The Democratic Alliance and its uncertain future

One of the few positive recent developments for the Democratic Alliance is the fact that Mbali Ntuli will be contesting for leadership of the party at their elective conference in May this year.

I say this because, as a current ex-supporter of the party, I’ve long been trying to persuade friends that there are still liberals of the “right” sort in the party, but that they are mostly younger leaders who have not yet (for the most part) occupied the top positions in the party.

Some (e.g. Lindiwe Mazibuko) have walked away – whether under pressure to do so or because of disillusionment depends on who you believe. Others, like Mmusi Maimane, were charming but unfit for purpose (the death penalty referendum, the creationism, the homophobic church, and the damning report, of course).

I’ve only met Ntuli a handful of times, but that limited personal experience, along with what we’ve seen her say and do over the past decade, reassures me that the party might not yet be heading to irrelevance, and that it might have a more ambitious near-future than merely reclaiming the white voters that it haemorrhaged in the last election.

You can watch an interview with her below, in which she explains why she’s contesting the party leadership position, but one of the observations she makes there is key: that while the public impression of the DA might disproportionately be shaped by the insensitivity and belligerence of Zille and Steenhuisen’s Twitter accounts, that isn’t an accurate reflection of numerous DA representatives, the views they hold, and the work they do.

(An aside: if you’re a fan of podcasts, Greg Andrews and my Square Brackets podcast last week focussed on Zille and her alt-right-lite supporters.)

She intends to try to motivate voters who have given up on the party that they should rejoin, or consider joining it. She also speaks of making policy discussions more inclusive – a commitment that was made at about the same time (and I mean, within an hour!) as the party launched a portal for the public to offer suggestions and feedback on their recently-released “Values and Principles” policy draft, to be debated at the party’s policy conference in April.

If you do click through to the feedback portal, note that while the header says “Sign in with your DA account”, it will accept any ID and cellphone number, whether or not you are a member (but DA: you should fix that header). Also note that signing in and having your cellphone number captured will almost certainly result in SMS spam from the party, because they’ve never stopped being very good at that part of the job.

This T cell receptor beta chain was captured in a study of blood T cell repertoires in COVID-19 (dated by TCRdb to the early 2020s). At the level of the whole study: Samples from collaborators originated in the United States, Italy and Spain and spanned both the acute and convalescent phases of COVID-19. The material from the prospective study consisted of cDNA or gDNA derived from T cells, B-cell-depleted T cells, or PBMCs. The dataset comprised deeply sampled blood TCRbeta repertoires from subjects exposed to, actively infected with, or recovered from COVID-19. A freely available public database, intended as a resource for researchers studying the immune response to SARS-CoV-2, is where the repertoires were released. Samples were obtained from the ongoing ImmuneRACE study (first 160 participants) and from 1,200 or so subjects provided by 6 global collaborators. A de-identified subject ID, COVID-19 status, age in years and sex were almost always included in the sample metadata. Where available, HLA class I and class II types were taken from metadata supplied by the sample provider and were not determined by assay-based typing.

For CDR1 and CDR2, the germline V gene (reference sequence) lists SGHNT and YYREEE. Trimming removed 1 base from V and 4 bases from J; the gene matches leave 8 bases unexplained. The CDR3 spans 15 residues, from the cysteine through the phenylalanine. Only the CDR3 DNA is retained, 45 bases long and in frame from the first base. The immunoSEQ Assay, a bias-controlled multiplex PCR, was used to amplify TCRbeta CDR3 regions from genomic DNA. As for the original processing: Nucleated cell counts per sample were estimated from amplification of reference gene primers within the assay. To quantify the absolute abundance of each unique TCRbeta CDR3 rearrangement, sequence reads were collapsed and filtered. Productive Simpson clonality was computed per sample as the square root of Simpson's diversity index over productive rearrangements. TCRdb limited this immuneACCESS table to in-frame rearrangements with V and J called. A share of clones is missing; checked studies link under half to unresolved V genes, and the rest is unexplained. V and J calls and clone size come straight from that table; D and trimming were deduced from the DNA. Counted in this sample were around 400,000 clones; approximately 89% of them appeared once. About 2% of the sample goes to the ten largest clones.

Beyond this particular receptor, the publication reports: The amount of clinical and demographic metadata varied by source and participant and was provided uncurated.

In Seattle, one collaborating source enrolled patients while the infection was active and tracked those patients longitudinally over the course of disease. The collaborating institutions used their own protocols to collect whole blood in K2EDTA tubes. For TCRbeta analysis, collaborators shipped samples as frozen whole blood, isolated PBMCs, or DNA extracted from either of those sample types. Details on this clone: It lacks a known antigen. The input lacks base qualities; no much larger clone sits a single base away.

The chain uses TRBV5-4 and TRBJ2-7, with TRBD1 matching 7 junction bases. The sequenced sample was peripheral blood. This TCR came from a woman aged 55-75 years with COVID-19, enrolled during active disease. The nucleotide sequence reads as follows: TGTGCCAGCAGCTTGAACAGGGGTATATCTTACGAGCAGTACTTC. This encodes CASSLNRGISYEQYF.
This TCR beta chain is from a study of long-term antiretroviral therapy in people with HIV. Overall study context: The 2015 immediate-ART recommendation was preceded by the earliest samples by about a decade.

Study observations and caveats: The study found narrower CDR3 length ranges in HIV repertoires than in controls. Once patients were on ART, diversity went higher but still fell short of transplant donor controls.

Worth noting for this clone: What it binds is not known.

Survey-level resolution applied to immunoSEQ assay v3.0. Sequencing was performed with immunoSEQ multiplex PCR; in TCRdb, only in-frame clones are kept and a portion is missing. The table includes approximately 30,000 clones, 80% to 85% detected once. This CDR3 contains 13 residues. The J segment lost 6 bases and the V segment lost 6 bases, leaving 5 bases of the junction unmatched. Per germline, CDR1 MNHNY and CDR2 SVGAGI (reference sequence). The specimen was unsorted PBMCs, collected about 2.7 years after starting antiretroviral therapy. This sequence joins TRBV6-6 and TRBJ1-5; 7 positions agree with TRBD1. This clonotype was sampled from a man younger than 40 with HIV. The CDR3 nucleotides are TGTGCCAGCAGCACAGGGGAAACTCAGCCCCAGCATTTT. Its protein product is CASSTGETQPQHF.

Also, I don’t mean to encourage any conspiratorial speculation about who or what influenced the timing of the launch, given that the DA’s policy head, Gwen Ngwenya, had been speaking about its launch since the day after the policy document was released.

Gwen Ngwenya is, of course, another of the younger members of the party who have significant influence, and there are others – I don’t mean to imply anything (whether positive or negative) in not discussing them here.

The leadership race will be interesting to watch, and it will likely not always be amicable, especially for Ntuli, given that she and Helen Zille, Federal Council Chairperson, haven’t always gotten along that well, and because Zille and Steenhuisen seem to have skipped most of the diplomacy lessons offered in politics school.

<sarcasm> But there’s no harm in robust contestation, right, even if it’s between someone who is running on a platform of inclusivity, race-sensitivity, compassion and the like, versus a pugnacious white person who rejects the idea that race is a proxy for disadvantage? </sarcasm>

As for John Moodey, the last of the three people who have declared their candidacy to date, I don’t know much about him, besides that his 2009 election as Gauteng leader was annulled by the party after he was found to have sent misleading SMSes to voters, and that DA support in Gauteng dropped in the last election (where he now does serve as party leader).

From a partially-informed perspective, it seems to me to be a contest between Ntuli and Steenhuisen, and I suppose Ntuli would be considered the underdog. But the people who vote at the elective conference consist mostly of people we don’t see picking fights on Twitter, so it’s difficult to predict how they might vote.

But if I were to have a vote, it would be for Ntuli.

By Jacques Rousseau

Jacques Rousseau teaches critical thinking and ethics at the University of Cape Town, South Africa, and is the founder and director of the Free Society Institute, a non-profit organisation promoting secular humanism and scientific reasoning.